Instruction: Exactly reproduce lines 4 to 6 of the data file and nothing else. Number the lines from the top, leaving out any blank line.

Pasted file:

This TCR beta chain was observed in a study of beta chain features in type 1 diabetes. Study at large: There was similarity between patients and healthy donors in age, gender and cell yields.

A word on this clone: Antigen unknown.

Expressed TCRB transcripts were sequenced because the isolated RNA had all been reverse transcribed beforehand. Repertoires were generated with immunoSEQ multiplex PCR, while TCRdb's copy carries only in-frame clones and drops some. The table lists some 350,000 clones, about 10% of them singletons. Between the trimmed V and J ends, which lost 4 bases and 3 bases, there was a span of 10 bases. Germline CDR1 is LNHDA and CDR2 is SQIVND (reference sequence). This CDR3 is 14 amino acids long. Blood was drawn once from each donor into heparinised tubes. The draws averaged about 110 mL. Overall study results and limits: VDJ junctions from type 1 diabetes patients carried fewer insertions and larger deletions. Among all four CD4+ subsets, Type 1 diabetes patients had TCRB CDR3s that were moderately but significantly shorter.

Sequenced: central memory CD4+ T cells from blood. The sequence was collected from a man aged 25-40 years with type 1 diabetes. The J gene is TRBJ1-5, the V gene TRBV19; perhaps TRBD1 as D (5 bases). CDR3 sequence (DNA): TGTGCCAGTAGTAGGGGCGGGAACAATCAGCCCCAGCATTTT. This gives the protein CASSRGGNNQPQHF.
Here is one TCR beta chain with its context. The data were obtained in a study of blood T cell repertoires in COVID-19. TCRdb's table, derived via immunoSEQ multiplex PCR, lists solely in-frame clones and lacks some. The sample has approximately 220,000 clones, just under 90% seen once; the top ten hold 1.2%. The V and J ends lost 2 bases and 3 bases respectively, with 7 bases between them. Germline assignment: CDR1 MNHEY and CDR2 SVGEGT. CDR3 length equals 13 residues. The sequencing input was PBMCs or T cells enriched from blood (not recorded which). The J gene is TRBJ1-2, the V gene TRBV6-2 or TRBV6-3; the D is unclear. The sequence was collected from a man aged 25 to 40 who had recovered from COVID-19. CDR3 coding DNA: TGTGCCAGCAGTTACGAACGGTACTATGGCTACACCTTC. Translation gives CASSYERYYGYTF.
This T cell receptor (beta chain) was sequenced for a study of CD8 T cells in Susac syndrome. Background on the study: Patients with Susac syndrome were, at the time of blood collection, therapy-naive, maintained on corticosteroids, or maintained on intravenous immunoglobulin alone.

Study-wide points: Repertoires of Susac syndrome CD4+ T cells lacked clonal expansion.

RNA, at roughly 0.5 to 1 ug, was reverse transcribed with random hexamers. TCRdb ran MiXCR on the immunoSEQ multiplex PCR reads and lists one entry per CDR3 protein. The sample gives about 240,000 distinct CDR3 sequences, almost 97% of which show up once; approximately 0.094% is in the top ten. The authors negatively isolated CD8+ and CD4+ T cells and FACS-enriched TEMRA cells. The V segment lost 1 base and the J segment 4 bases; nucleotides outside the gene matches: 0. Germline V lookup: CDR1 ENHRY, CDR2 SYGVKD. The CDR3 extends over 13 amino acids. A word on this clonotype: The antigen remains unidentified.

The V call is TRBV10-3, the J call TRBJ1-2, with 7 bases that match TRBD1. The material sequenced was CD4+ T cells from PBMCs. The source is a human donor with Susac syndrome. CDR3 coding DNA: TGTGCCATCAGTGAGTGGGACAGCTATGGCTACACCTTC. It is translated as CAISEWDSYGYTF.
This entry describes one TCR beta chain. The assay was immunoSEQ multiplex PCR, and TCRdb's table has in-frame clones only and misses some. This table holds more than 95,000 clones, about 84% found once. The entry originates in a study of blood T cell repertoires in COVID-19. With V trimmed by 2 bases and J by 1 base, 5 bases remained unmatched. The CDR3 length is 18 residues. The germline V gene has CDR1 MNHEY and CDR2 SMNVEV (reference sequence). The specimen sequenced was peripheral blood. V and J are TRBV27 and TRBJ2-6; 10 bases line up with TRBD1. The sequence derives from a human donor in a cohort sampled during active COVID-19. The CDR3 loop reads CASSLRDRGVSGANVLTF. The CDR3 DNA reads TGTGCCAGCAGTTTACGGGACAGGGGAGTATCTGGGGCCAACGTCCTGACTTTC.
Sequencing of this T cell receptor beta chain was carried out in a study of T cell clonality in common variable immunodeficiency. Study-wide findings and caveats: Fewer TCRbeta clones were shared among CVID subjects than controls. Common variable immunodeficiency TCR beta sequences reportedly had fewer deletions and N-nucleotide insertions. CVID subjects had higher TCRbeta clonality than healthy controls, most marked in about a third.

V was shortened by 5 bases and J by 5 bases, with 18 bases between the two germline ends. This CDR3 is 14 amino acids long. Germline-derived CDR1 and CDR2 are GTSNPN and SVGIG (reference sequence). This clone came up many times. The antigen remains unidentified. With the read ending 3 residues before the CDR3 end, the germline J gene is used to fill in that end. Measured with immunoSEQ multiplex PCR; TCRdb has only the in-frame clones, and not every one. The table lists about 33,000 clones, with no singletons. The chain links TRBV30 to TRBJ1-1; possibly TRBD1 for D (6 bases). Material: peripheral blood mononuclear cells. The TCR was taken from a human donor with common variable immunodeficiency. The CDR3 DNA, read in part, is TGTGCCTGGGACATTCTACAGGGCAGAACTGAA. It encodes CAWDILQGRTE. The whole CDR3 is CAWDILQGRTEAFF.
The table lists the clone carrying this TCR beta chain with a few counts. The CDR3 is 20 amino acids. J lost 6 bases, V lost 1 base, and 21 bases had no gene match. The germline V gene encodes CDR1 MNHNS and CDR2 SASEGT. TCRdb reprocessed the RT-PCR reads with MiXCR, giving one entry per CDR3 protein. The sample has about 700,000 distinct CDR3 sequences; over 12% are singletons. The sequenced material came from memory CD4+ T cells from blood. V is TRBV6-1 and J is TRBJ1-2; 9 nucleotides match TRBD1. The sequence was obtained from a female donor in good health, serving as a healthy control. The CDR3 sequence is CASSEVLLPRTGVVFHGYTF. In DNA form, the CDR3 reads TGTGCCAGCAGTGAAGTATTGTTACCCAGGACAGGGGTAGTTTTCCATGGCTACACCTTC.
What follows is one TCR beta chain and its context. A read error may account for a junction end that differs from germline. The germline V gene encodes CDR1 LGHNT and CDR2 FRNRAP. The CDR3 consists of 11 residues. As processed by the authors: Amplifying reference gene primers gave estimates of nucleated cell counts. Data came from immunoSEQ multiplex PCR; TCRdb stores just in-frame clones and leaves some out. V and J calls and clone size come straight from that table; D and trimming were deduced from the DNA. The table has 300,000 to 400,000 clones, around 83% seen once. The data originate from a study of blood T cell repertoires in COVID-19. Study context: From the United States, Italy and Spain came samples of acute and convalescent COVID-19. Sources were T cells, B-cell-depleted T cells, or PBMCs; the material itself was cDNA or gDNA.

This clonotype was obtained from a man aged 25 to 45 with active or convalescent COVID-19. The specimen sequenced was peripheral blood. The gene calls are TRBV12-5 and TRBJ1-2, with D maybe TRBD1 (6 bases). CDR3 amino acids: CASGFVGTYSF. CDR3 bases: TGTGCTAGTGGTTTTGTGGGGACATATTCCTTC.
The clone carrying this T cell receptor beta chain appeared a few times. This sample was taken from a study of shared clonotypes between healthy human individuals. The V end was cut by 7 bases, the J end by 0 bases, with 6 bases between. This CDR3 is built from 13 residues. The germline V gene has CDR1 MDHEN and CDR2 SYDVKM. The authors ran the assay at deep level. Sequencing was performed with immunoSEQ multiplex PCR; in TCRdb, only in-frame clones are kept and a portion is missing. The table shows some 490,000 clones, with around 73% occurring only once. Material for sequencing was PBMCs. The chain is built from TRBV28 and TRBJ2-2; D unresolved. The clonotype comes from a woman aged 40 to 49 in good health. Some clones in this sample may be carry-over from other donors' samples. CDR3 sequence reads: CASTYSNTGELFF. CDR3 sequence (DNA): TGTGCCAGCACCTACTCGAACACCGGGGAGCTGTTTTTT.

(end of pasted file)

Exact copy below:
Sequenced: central memory CD4+ T cells from blood. The sequence was collected from a man aged 25-40 years with type 1 diabetes. The J gene is TRBJ1-5, the V gene TRBV19; perhaps TRBD1 as D (5 bases). CDR3 sequence (DNA): TGTGCCAGTAGTAGGGGCGGGAACAATCAGCCCCAGCATTTT. This gives the protein CASSRGGNNQPQHF.
Here is one TCR beta chain with its context. The data were obtained in a study of blood T cell repertoires in COVID-19. TCRdb's table, derived via immunoSEQ multiplex PCR, lists solely in-frame clones and lacks some. The sample has approximately 220,000 clones, just under 90% seen once; the top ten hold 1.2%. The V and J ends lost 2 bases and 3 bases respectively, with 7 bases between them. Germline assignment: CDR1 MNHEY and CDR2 SVGEGT. CDR3 length equals 13 residues. The sequencing input was PBMCs or T cells enriched from blood (not recorded which). The J gene is TRBJ1-2, the V gene TRBV6-2 or TRBV6-3; the D is unclear. The sequence was collected from a man aged 25 to 40 who had recovered from COVID-19. CDR3 coding DNA: TGTGCCAGCAGTTACGAACGGTACTATGGCTACACCTTC. Translation gives CASSYERYYGYTF.
This T cell receptor (beta chain) was sequenced for a study of CD8 T cells in Susac syndrome. Background on the study: Patients with Susac syndrome were, at the time of blood collection, therapy-naive, maintained on corticosteroids, or maintained on intravenous immunoglobulin alone.